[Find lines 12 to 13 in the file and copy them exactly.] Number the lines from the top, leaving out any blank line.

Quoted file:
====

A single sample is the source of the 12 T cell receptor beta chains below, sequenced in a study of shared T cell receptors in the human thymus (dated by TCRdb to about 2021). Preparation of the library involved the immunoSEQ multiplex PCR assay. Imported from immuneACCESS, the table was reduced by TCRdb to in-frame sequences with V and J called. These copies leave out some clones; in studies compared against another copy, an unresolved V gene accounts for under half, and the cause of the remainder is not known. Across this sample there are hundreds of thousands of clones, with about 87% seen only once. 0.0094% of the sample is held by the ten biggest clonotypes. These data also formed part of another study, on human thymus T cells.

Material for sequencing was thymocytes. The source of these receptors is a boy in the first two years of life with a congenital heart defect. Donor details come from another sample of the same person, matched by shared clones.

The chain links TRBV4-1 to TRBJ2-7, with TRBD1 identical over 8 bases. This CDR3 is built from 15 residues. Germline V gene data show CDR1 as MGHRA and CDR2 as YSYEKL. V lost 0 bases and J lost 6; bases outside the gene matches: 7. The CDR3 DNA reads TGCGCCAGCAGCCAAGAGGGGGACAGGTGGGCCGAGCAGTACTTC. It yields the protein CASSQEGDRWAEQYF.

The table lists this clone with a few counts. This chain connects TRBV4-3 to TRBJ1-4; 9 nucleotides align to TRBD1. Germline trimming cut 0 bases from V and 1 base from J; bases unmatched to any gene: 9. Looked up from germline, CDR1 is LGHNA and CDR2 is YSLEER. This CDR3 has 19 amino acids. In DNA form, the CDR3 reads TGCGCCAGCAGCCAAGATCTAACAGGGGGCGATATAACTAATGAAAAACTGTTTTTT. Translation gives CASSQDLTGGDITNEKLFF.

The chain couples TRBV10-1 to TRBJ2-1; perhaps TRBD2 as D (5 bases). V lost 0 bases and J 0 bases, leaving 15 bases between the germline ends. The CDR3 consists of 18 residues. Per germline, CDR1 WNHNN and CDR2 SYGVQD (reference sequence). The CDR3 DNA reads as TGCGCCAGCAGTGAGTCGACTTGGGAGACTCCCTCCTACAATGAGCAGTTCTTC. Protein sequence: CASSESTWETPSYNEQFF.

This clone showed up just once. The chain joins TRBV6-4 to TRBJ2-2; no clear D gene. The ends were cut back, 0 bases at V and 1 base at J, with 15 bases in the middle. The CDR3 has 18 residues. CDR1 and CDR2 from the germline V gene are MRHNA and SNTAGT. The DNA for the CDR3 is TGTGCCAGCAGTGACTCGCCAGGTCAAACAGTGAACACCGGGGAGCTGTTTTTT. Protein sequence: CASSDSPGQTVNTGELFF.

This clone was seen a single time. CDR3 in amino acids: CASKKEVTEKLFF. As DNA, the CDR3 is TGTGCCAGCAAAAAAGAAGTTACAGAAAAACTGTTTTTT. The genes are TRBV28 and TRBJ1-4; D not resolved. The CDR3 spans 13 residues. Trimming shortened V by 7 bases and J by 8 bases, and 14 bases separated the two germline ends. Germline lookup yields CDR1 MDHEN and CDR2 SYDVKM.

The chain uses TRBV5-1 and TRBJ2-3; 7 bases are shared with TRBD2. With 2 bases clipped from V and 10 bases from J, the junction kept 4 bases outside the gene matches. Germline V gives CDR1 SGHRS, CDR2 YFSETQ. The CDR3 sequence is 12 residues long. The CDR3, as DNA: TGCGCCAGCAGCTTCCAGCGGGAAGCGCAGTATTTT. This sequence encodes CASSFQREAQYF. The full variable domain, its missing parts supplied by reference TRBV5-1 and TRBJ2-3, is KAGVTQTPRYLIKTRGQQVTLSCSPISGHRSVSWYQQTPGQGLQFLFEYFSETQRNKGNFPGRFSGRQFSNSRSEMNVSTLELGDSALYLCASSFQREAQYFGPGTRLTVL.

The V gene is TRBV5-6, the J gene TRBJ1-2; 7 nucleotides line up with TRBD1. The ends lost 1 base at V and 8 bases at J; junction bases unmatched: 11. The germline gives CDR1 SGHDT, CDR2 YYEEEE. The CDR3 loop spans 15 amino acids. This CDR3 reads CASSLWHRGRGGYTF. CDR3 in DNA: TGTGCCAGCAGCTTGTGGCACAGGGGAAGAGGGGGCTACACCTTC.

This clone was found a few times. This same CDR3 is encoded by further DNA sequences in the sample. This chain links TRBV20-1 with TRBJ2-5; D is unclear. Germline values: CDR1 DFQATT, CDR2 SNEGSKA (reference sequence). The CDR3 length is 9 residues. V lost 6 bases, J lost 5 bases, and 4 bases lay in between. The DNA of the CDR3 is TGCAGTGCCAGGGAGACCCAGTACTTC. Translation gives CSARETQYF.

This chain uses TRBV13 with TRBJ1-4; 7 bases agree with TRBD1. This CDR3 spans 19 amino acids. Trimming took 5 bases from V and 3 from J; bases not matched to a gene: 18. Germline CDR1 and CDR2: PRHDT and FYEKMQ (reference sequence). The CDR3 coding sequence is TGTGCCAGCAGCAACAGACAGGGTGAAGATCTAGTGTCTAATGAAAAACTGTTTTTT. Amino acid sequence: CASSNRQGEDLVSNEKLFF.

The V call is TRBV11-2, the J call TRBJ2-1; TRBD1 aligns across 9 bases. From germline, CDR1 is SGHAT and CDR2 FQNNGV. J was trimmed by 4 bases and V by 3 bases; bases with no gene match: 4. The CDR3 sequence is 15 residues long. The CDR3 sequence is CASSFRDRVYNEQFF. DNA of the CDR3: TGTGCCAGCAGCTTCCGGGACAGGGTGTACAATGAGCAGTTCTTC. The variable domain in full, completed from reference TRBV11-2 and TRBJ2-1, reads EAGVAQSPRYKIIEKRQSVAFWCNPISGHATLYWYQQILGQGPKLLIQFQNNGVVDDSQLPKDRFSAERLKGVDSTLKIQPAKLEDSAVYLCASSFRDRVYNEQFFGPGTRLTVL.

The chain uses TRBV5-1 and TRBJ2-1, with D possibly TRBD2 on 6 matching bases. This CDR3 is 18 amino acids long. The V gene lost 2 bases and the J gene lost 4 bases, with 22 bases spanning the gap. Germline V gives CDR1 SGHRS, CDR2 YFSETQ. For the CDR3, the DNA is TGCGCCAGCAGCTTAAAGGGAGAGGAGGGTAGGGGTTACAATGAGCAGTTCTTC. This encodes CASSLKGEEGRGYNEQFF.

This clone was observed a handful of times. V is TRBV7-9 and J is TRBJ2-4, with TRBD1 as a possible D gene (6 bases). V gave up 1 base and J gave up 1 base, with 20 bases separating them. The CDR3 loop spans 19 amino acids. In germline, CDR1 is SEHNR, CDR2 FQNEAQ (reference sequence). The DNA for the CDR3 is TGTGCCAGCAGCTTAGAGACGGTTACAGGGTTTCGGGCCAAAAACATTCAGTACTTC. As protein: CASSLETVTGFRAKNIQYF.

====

The V call is TRBV11-2, the J call TRBJ2-1; TRBD1 aligns across 9 bases. From germline, CDR1 is SGHAT and CDR2 FQNNGV. J was trimmed by 4 bases and V by 3 bases; bases with no gene match: 4. The CDR3 sequence is 15 residues long. The CDR3 sequence is CASSFRDRVYNEQFF. DNA of the CDR3: TGTGCCAGCAGCTTCCGGGACAGGGTGTACAATGAGCAGTTCTTC. The variable domain in full, completed from reference TRBV11-2 and TRBJ2-1, reads EAGVAQSPRYKIIEKRQSVAFWCNPISGHATLYWYQQILGQGPKLLIQFQNNGVVDDSQLPKDRFSAERLKGVDSTLKIQPAKLEDSAVYLCASSFRDRVYNEQFFGPGTRLTVL.

The chain uses TRBV5-1 and TRBJ2-1, with D possibly TRBD2 on 6 matching bases. This CDR3 is 18 amino acids long. The V gene lost 2 bases and the J gene lost 4 bases, with 22 bases spanning the gap. Germline V gives CDR1 SGHRS, CDR2 YFSETQ. For the CDR3, the DNA is TGCGCCAGCAGCTTAAAGGGAGAGGAGGGTAGGGGTTACAATGAGCAGTTCTTC. This encodes CASSLKGEEGRGYNEQFF.